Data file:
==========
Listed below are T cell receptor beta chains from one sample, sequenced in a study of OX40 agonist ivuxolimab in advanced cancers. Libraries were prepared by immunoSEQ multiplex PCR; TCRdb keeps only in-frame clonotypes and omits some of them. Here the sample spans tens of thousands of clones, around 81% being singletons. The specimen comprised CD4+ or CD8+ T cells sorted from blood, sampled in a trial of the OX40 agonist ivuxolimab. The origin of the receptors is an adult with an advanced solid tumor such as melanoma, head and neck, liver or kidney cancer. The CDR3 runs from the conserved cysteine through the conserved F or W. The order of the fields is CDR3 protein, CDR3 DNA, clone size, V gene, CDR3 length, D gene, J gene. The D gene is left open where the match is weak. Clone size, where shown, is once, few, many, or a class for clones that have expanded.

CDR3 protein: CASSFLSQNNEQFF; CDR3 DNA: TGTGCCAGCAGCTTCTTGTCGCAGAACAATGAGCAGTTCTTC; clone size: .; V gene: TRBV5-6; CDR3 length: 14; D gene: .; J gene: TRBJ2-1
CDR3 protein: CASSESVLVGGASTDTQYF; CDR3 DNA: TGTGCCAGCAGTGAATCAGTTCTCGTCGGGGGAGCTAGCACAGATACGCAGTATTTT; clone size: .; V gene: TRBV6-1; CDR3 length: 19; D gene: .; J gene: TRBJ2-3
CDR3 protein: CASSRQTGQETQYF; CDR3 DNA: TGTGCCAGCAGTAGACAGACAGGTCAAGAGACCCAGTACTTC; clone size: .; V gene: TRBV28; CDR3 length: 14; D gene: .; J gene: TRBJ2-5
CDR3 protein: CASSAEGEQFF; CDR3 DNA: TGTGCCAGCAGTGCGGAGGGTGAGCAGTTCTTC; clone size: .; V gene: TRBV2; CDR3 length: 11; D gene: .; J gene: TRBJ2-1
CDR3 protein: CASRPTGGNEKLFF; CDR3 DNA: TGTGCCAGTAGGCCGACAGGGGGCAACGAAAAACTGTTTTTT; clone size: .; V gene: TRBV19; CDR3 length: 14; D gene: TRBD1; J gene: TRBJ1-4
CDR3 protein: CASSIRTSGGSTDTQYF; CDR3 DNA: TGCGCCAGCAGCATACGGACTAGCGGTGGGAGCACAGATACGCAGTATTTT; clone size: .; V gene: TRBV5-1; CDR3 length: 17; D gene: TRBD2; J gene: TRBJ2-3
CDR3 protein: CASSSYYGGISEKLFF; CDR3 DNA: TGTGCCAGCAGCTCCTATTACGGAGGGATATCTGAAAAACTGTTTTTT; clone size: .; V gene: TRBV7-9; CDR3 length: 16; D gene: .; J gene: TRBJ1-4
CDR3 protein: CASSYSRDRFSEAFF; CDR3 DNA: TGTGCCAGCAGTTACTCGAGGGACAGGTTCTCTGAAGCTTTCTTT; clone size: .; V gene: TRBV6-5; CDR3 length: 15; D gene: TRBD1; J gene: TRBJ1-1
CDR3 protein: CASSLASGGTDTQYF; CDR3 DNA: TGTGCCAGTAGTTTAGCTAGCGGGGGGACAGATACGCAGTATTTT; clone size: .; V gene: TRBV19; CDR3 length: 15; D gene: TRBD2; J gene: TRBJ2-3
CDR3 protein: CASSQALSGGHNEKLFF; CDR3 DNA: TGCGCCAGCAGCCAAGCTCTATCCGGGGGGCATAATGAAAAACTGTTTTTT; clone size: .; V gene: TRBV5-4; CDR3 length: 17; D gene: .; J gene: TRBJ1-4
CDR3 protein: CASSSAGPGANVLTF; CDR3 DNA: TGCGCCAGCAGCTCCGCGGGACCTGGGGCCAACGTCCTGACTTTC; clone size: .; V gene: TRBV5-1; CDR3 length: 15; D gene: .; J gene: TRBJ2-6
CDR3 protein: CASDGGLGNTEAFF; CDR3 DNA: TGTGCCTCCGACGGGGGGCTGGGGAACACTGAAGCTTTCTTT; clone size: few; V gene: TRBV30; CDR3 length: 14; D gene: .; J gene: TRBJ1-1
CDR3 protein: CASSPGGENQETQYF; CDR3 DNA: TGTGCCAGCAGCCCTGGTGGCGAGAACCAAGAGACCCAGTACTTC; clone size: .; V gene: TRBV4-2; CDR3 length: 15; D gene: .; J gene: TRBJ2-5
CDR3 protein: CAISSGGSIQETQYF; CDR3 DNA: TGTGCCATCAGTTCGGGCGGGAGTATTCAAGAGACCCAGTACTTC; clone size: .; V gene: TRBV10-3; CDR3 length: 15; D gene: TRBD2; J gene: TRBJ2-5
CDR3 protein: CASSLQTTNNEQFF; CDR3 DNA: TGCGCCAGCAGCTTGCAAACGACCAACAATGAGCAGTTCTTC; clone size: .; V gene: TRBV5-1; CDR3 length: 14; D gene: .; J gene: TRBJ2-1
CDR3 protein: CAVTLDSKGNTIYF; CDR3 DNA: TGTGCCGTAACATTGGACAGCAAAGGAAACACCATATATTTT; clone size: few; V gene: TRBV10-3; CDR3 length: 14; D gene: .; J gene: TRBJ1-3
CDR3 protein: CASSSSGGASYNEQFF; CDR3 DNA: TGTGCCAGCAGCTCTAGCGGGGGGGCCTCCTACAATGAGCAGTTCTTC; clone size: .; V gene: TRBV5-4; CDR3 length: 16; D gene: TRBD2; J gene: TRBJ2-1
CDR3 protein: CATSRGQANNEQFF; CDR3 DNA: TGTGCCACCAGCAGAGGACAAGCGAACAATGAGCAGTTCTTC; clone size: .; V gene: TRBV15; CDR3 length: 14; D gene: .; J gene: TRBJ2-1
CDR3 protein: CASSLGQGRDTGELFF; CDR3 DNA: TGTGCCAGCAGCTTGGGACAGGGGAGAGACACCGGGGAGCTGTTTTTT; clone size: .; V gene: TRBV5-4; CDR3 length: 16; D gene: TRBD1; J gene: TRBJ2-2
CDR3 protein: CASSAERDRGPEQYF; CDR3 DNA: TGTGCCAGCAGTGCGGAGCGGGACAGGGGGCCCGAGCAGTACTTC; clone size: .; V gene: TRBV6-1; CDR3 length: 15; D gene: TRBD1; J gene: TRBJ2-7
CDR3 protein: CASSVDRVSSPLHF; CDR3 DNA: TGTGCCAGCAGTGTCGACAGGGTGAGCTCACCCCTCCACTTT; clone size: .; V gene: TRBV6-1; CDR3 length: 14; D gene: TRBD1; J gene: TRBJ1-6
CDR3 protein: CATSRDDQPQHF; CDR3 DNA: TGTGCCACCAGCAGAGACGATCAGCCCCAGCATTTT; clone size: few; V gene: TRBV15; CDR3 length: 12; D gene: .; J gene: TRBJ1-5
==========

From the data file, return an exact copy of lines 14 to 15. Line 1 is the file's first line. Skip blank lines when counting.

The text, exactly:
CDR3 protein: CASSPGGENQETQYF; CDR3 DNA: TGTGCCAGCAGCCCTGGTGGCGAGAACCAAGAGACCCAGTACTTC; clone size: .; V gene: TRBV4-2; CDR3 length: 15; D gene: .; J gene: TRBJ2-5
CDR3 protein: CAISSGGSIQETQYF; CDR3 DNA: TGTGCCATCAGTTCGGGCGGGAGTATTCAAGAGACCCAGTACTTC; clone size: .; V gene: TRBV10-3; CDR3 length: 15; D gene: TRBD2; J gene: TRBJ2-5